For many gamblers in the U.S., Las Vegas is the center of the universe.
But despite its outsize reputation, Las Vegas is small potatoes next to Macau, the world's largest gambling complex on the island close to Hong Kong. Macau is seven times larger than Las Vegas in terms of total revenue.
After a two-year slump in gaming revenue, as shown in the graph below, Macau's gambling business is picking up speed.
But it isn't rich VIPs driving profits. It is China's middle class and a more diversified Las Vegas-like business model.
Macau was a Portuguese colony until 1999, when it was transferred back to China.
Similar to Hong Kong, Macau operates under the "One Country, Two Systems" policy. This makes Macau an autonomous territory, which means that it is ruled by mainland China, but it isn't part of China.
Gambling has been legal in Macau since 1847. But foreign casino companies weren't allowed to operate there until 2002.
As soon as foreign casinos opened their doors in Macau, gambling revenue skyrocketed.
Macau casino gaming generated about $2.7 billion in revenue in 2002. By 2013, revenue exceeded $45 billion.
Gambling has long been a part of Chinese culture. So Macau, just off the coast of mainland China, is perfectly situated.
Travelers from China and Hong Kong make up 90% of the gamblers visiting Macau.
As the graph above shows, Macau's gaming revenue peaked in 2013 and then fell 35% in 26 months. Last August marked Macau's first year-over-year monthly gain in revenue in two years, and gaming revenue has been looking better since then.
In general, Macau's casino customers are divided into two groups: VIPs and mass-market gamblers. VIP visitors usually have at least a few hundred thousand dollars to gamble at tables where the minimum bet is about $500, compared with mass-market visitors, who typically play at the $100-or-lower-minimum tables.
Historically, VIPs have made up about two-thirds of Macau's casino revenue. One VIP gambler betting $10 million could generate the same amount of revenue as 1,000 mass-market gamblers betting $1,000 each.
But many VIPs use Macau gambling "junkets," which allow them to circumvent Chinese capital withdrawal limits and to launder money.
VIPs have used junket operators to transfer millions of dollars overseas from Macau. All they had to do was claim that the money was "lost" at the tables, easily getting around mainland laws limiting the amount of cash that Chinese citizens can take out of the country.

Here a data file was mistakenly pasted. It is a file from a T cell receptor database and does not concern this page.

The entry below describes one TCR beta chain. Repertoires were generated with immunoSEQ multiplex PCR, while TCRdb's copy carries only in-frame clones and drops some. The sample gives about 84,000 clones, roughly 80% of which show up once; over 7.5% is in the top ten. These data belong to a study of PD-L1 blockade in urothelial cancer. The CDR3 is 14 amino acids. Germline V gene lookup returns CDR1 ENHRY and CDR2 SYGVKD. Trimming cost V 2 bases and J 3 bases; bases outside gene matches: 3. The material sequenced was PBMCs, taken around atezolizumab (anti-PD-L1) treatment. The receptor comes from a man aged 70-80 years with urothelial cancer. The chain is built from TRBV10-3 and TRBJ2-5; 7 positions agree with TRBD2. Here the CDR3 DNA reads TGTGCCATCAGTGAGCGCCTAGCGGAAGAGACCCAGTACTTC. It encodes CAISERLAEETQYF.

One report estimated that more than $200 billion was laundered through Macau every year through 2013. That is about four times the gross domestic product of Macau.
But in 2013, Xi Jinping, the Communist Party general secretary, led an extensive anti-corruption campaign, which included cracking down on junkets. As a result, organized crime retreated into hiding, and many wealthy Chinese, government officials included, limited ostentatious displays of wealth to avoid attention from authorities.
The crackdown on junkets caused the number of VIP visitors to Macau to decline and sharply curtailed the island's gaming revenue.
Macau's negative revenue trends began to ease last year.
In August, the island's gaming revenue posted a year-over-year revenue gain of 1.1%. Revenue climbed to 7.4% in September and then rose again to 8.8% in October.
There was a 14.4% jump in November, followed by an 8% increase last month.
New resorts are opening in Macau while China's economic outlook brightens. The island is even seeing increased VIP revenue.
Together, these factors have contributed to improved gaming revenue. And a slight softening of the Chinese government's anti-corruption campaign, though difficult to measure, could have boosted revenue, too.
Macau has been known for its intense and seedy, gambling-focused environment.
But casinos in Macau are also changing their "game" to attract more non-gaming tourists. They are slowly shifting toward a full resort experience, comparable to Las Vegas.
One of the things that China's growing middle class is spending money on is travel. And some of these newly minted tourists are finding themselves in Macau.
In response to the demands of visitors, casinos in Macau are offering family entertainment, fine dining and live shows, on top of normal gambling activities.
One estimate shows that 300 million Chinese citizens are rich enough to travel to Macau, but just 25 million of them have ever visited the island.
As Macau transforms from a hard-core gambling destination to a gaming resort with middle-class appeal, the island's gaming companies might be at the beginning of a long winning streak.
Macau's casinos look promising. But they aren't the only way to invest in China's middle class. At Truewealth Publishing, we've found other great investment opportunities. "Project H" is one of these. And you can click here to learn more about it.
This article is commentary by an independent contributor.
Kim Iskyan is the founder of Truewealth Publishing, an independent investment research company based in Singapore. Click here to sign up to receive the Truewealth Asian Investment Daily in your inbox every day, for free.